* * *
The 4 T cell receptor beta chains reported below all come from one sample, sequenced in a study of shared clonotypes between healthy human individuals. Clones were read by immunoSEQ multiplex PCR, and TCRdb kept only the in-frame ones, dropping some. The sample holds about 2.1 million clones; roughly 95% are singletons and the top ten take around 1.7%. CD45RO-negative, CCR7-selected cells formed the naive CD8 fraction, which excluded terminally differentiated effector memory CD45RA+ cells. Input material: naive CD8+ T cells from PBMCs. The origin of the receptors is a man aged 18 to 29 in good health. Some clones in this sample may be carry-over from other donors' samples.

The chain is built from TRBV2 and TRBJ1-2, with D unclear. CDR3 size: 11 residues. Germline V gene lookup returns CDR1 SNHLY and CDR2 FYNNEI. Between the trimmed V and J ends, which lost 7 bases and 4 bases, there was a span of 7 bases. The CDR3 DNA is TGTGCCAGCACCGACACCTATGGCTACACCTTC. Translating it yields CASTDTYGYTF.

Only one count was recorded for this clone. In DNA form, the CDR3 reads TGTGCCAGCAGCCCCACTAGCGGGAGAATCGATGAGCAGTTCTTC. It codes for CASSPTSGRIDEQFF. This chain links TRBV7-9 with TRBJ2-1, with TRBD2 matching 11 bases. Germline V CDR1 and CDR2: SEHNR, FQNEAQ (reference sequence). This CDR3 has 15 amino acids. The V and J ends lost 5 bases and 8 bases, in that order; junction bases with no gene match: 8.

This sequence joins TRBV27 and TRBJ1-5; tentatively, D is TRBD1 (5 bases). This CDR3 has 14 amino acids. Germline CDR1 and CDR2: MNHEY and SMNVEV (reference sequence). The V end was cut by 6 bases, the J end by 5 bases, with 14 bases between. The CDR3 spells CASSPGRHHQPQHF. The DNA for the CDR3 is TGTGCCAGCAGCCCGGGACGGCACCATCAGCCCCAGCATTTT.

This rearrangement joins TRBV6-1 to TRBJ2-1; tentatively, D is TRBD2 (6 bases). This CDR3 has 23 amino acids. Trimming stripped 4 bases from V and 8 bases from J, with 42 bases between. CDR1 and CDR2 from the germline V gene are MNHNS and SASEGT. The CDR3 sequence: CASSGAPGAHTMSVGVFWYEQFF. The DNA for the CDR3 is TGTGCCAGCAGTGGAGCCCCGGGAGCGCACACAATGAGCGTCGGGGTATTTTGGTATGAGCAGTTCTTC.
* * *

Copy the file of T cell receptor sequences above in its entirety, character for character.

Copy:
The 4 T cell receptor beta chains reported below all come from one sample, sequenced in a study of shared clonotypes between healthy human individuals. Clones were read by immunoSEQ multiplex PCR, and TCRdb kept only the in-frame ones, dropping some. The sample holds about 2.1 million clones; roughly 95% are singletons and the top ten take around 1.7%. CD45RO-negative, CCR7-selected cells formed the naive CD8 fraction, which excluded terminally differentiated effector memory CD45RA+ cells. Input material: naive CD8+ T cells from PBMCs. The origin of the receptors is a man aged 18 to 29 in good health. Some clones in this sample may be carry-over from other donors' samples.

The chain is built from TRBV2 and TRBJ1-2, with D unclear. CDR3 size: 11 residues. Germline V gene lookup returns CDR1 SNHLY and CDR2 FYNNEI. Between the trimmed V and J ends, which lost 7 bases and 4 bases, there was a span of 7 bases. The CDR3 DNA is TGTGCCAGCACCGACACCTATGGCTACACCTTC. Translating it yields CASTDTYGYTF.

Only one count was recorded for this clone. In DNA form, the CDR3 reads TGTGCCAGCAGCCCCACTAGCGGGAGAATCGATGAGCAGTTCTTC. It codes for CASSPTSGRIDEQFF. This chain links TRBV7-9 with TRBJ2-1, with TRBD2 matching 11 bases. Germline V CDR1 and CDR2: SEHNR, FQNEAQ (reference sequence). This CDR3 has 15 amino acids. The V and J ends lost 5 bases and 8 bases, in that order; junction bases with no gene match: 8.

This sequence joins TRBV27 and TRBJ1-5; tentatively, D is TRBD1 (5 bases). This CDR3 has 14 amino acids. Germline CDR1 and CDR2: MNHEY and SMNVEV (reference sequence). The V end was cut by 6 bases, the J end by 5 bases, with 14 bases between. The CDR3 spells CASSPGRHHQPQHF. The DNA for the CDR3 is TGTGCCAGCAGCCCGGGACGGCACCATCAGCCCCAGCATTTT.

This rearrangement joins TRBV6-1 to TRBJ2-1; tentatively, D is TRBD2 (6 bases). This CDR3 has 23 amino acids. Trimming stripped 4 bases from V and 8 bases from J, with 42 bases between. CDR1 and CDR2 from the germline V gene are MNHNS and SASEGT. The CDR3 sequence: CASSGAPGAHTMSVGVFWYEQFF. The DNA for the CDR3 is TGTGCCAGCAGTGGAGCCCCGGGAGCGCACACAATGAGCGTCGGGGTATTTTGGTATGAGCAGTTCTTC.